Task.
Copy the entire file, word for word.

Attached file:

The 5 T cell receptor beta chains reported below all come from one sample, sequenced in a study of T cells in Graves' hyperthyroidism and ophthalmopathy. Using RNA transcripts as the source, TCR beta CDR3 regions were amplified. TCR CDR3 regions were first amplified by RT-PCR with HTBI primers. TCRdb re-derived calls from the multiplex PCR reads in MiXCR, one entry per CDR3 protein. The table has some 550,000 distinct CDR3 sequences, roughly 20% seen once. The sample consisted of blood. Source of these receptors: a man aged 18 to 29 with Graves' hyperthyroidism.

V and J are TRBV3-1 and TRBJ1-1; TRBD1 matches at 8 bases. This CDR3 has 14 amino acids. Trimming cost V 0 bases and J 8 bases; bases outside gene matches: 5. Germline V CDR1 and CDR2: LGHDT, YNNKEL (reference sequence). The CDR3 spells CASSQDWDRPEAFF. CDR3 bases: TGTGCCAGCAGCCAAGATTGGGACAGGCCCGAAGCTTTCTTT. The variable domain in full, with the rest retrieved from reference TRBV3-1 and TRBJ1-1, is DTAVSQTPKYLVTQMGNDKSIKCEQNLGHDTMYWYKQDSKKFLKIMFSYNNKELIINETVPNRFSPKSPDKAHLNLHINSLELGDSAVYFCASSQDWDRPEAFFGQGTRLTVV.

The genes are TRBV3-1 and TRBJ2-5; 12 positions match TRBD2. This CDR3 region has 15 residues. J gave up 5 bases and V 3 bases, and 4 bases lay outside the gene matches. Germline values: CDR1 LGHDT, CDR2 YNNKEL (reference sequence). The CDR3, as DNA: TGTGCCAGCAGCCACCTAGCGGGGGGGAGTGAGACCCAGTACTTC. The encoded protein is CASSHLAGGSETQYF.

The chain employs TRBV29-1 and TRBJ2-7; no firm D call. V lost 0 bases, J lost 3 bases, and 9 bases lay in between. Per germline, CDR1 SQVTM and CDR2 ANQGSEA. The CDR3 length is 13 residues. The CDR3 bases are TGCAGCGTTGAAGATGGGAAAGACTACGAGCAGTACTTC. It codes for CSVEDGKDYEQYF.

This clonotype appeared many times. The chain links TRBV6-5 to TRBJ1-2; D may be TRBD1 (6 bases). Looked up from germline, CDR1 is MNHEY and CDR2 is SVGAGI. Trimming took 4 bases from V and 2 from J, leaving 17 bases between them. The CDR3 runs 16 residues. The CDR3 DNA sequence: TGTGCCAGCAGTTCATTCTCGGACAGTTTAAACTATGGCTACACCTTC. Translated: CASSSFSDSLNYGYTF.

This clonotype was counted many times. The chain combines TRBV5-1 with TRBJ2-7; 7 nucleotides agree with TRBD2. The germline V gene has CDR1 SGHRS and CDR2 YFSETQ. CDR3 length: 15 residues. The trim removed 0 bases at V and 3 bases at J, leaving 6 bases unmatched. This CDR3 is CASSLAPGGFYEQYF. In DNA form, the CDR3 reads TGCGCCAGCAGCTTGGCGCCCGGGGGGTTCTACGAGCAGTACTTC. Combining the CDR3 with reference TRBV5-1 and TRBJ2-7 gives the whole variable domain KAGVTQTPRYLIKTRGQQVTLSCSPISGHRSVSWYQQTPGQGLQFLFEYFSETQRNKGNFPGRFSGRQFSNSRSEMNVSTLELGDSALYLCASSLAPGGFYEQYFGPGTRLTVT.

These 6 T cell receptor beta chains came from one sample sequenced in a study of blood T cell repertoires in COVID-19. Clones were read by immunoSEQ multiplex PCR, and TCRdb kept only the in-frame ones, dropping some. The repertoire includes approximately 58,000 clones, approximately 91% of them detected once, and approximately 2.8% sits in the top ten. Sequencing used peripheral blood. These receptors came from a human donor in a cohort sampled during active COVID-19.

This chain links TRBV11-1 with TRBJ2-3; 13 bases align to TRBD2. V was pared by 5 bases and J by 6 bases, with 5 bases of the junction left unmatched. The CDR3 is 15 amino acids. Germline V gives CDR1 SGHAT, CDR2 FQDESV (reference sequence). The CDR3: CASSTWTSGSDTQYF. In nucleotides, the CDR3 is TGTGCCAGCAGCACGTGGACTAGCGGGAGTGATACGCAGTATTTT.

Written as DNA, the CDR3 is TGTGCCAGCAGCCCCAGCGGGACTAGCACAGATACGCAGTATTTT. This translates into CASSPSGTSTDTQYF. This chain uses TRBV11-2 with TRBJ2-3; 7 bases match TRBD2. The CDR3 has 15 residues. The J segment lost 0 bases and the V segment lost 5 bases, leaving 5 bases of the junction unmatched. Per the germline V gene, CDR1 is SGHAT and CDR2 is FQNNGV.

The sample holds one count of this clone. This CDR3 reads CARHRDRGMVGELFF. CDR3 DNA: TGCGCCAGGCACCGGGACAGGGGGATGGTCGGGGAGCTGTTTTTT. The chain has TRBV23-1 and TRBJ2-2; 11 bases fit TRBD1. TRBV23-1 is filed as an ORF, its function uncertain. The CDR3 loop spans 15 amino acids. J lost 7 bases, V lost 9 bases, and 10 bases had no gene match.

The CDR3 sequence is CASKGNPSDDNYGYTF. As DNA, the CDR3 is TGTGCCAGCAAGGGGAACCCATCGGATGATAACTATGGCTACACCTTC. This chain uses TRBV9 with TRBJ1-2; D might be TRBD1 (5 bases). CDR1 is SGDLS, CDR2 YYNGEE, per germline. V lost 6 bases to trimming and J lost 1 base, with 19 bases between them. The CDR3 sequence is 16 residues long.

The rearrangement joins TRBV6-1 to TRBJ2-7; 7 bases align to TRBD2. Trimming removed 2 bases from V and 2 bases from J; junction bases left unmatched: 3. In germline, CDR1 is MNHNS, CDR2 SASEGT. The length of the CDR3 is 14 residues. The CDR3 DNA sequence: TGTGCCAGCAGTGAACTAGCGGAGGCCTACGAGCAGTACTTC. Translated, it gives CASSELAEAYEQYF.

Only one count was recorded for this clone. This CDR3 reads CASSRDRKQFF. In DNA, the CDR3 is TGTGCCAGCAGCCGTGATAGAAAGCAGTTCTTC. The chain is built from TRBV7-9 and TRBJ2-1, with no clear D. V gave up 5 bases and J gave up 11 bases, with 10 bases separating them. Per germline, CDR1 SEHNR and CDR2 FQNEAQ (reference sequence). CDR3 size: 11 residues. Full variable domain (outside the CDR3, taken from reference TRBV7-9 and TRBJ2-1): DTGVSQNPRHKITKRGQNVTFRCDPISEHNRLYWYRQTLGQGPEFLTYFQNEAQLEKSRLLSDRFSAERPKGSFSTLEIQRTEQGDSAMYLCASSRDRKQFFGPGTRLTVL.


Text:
The 5 T cell receptor beta chains reported below all come from one sample, sequenced in a study of T cells in Graves' hyperthyroidism and ophthalmopathy. Using RNA transcripts as the source, TCR beta CDR3 regions were amplified. TCR CDR3 regions were first amplified by RT-PCR with HTBI primers. TCRdb re-derived calls from the multiplex PCR reads in MiXCR, one entry per CDR3 protein. The table has some 550,000 distinct CDR3 sequences, roughly 20% seen once. The sample consisted of blood. Source of these receptors: a man aged 18 to 29 with Graves' hyperthyroidism.

V and J are TRBV3-1 and TRBJ1-1; TRBD1 matches at 8 bases. This CDR3 has 14 amino acids. Trimming cost V 0 bases and J 8 bases; bases outside gene matches: 5. Germline V CDR1 and CDR2: LGHDT, YNNKEL (reference sequence). The CDR3 spells CASSQDWDRPEAFF. CDR3 bases: TGTGCCAGCAGCCAAGATTGGGACAGGCCCGAAGCTTTCTTT. The variable domain in full, with the rest retrieved from reference TRBV3-1 and TRBJ1-1, is DTAVSQTPKYLVTQMGNDKSIKCEQNLGHDTMYWYKQDSKKFLKIMFSYNNKELIINETVPNRFSPKSPDKAHLNLHINSLELGDSAVYFCASSQDWDRPEAFFGQGTRLTVV.

The genes are TRBV3-1 and TRBJ2-5; 12 positions match TRBD2. This CDR3 region has 15 residues. J gave up 5 bases and V 3 bases, and 4 bases lay outside the gene matches. Germline values: CDR1 LGHDT, CDR2 YNNKEL (reference sequence). The CDR3, as DNA: TGTGCCAGCAGCCACCTAGCGGGGGGGAGTGAGACCCAGTACTTC. The encoded protein is CASSHLAGGSETQYF.

The chain employs TRBV29-1 and TRBJ2-7; no firm D call. V lost 0 bases, J lost 3 bases, and 9 bases lay in between. Per germline, CDR1 SQVTM and CDR2 ANQGSEA. The CDR3 length is 13 residues. The CDR3 bases are TGCAGCGTTGAAGATGGGAAAGACTACGAGCAGTACTTC. It codes for CSVEDGKDYEQYF.

This clonotype appeared many times. The chain links TRBV6-5 to TRBJ1-2; D may be TRBD1 (6 bases). Looked up from germline, CDR1 is MNHEY and CDR2 is SVGAGI. Trimming took 4 bases from V and 2 from J, leaving 17 bases between them. The CDR3 runs 16 residues. The CDR3 DNA sequence: TGTGCCAGCAGTTCATTCTCGGACAGTTTAAACTATGGCTACACCTTC. Translated: CASSSFSDSLNYGYTF.

This clonotype was counted many times. The chain combines TRBV5-1 with TRBJ2-7; 7 nucleotides agree with TRBD2. The germline V gene has CDR1 SGHRS and CDR2 YFSETQ. CDR3 length: 15 residues. The trim removed 0 bases at V and 3 bases at J, leaving 6 bases unmatched. This CDR3 is CASSLAPGGFYEQYF. In DNA form, the CDR3 reads TGCGCCAGCAGCTTGGCGCCCGGGGGGTTCTACGAGCAGTACTTC. Combining the CDR3 with reference TRBV5-1 and TRBJ2-7 gives the whole variable domain KAGVTQTPRYLIKTRGQQVTLSCSPISGHRSVSWYQQTPGQGLQFLFEYFSETQRNKGNFPGRFSGRQFSNSRSEMNVSTLELGDSALYLCASSLAPGGFYEQYFGPGTRLTVT.

These 6 T cell receptor beta chains came from one sample sequenced in a study of blood T cell repertoires in COVID-19. Clones were read by immunoSEQ multiplex PCR, and TCRdb kept only the in-frame ones, dropping some. The repertoire includes approximately 58,000 clones, approximately 91% of them detected once, and approximately 2.8% sits in the top ten. Sequencing used peripheral blood. These receptors came from a human donor in a cohort sampled during active COVID-19.

This chain links TRBV11-1 with TRBJ2-3; 13 bases align to TRBD2. V was pared by 5 bases and J by 6 bases, with 5 bases of the junction left unmatched. The CDR3 is 15 amino acids. Germline V gives CDR1 SGHAT, CDR2 FQDESV (reference sequence). The CDR3: CASSTWTSGSDTQYF. In nucleotides, the CDR3 is TGTGCCAGCAGCACGTGGACTAGCGGGAGTGATACGCAGTATTTT.

Written as DNA, the CDR3 is TGTGCCAGCAGCCCCAGCGGGACTAGCACAGATACGCAGTATTTT. This translates into CASSPSGTSTDTQYF. This chain uses TRBV11-2 with TRBJ2-3; 7 bases match TRBD2. The CDR3 has 15 residues. The J segment lost 0 bases and the V segment lost 5 bases, leaving 5 bases of the junction unmatched. Per the germline V gene, CDR1 is SGHAT and CDR2 is FQNNGV.

The sample holds one count of this clone. This CDR3 reads CARHRDRGMVGELFF. CDR3 DNA: TGCGCCAGGCACCGGGACAGGGGGATGGTCGGGGAGCTGTTTTTT. The chain has TRBV23-1 and TRBJ2-2; 11 bases fit TRBD1. TRBV23-1 is filed as an ORF, its function uncertain. The CDR3 loop spans 15 amino acids. J lost 7 bases, V lost 9 bases, and 10 bases had no gene match.

The CDR3 sequence is CASKGNPSDDNYGYTF. As DNA, the CDR3 is TGTGCCAGCAAGGGGAACCCATCGGATGATAACTATGGCTACACCTTC. This chain uses TRBV9 with TRBJ1-2; D might be TRBD1 (5 bases). CDR1 is SGDLS, CDR2 YYNGEE, per germline. V lost 6 bases to trimming and J lost 1 base, with 19 bases between them. The CDR3 sequence is 16 residues long.

The rearrangement joins TRBV6-1 to TRBJ2-7; 7 bases align to TRBD2. Trimming removed 2 bases from V and 2 bases from J; junction bases left unmatched: 3. In germline, CDR1 is MNHNS, CDR2 SASEGT. The length of the CDR3 is 14 residues. The CDR3 DNA sequence: TGTGCCAGCAGTGAACTAGCGGAGGCCTACGAGCAGTACTTC. Translated, it gives CASSELAEAYEQYF.

Only one count was recorded for this clone. This CDR3 reads CASSRDRKQFF. In DNA, the CDR3 is TGTGCCAGCAGCCGTGATAGAAAGCAGTTCTTC. The chain is built from TRBV7-9 and TRBJ2-1, with no clear D. V gave up 5 bases and J gave up 11 bases, with 10 bases separating them. Per germline, CDR1 SEHNR and CDR2 FQNEAQ (reference sequence). CDR3 size: 11 residues. Full variable domain (outside the CDR3, taken from reference TRBV7-9 and TRBJ2-1): DTGVSQNPRHKITKRGQNVTFRCDPISEHNRLYWYRQTLGQGPEFLTYFQNEAQLEKSRLLSDRFSAERPKGSFSTLEIQRTEQGDSAMYLCASSRDRKQFFGPGTRLTVL.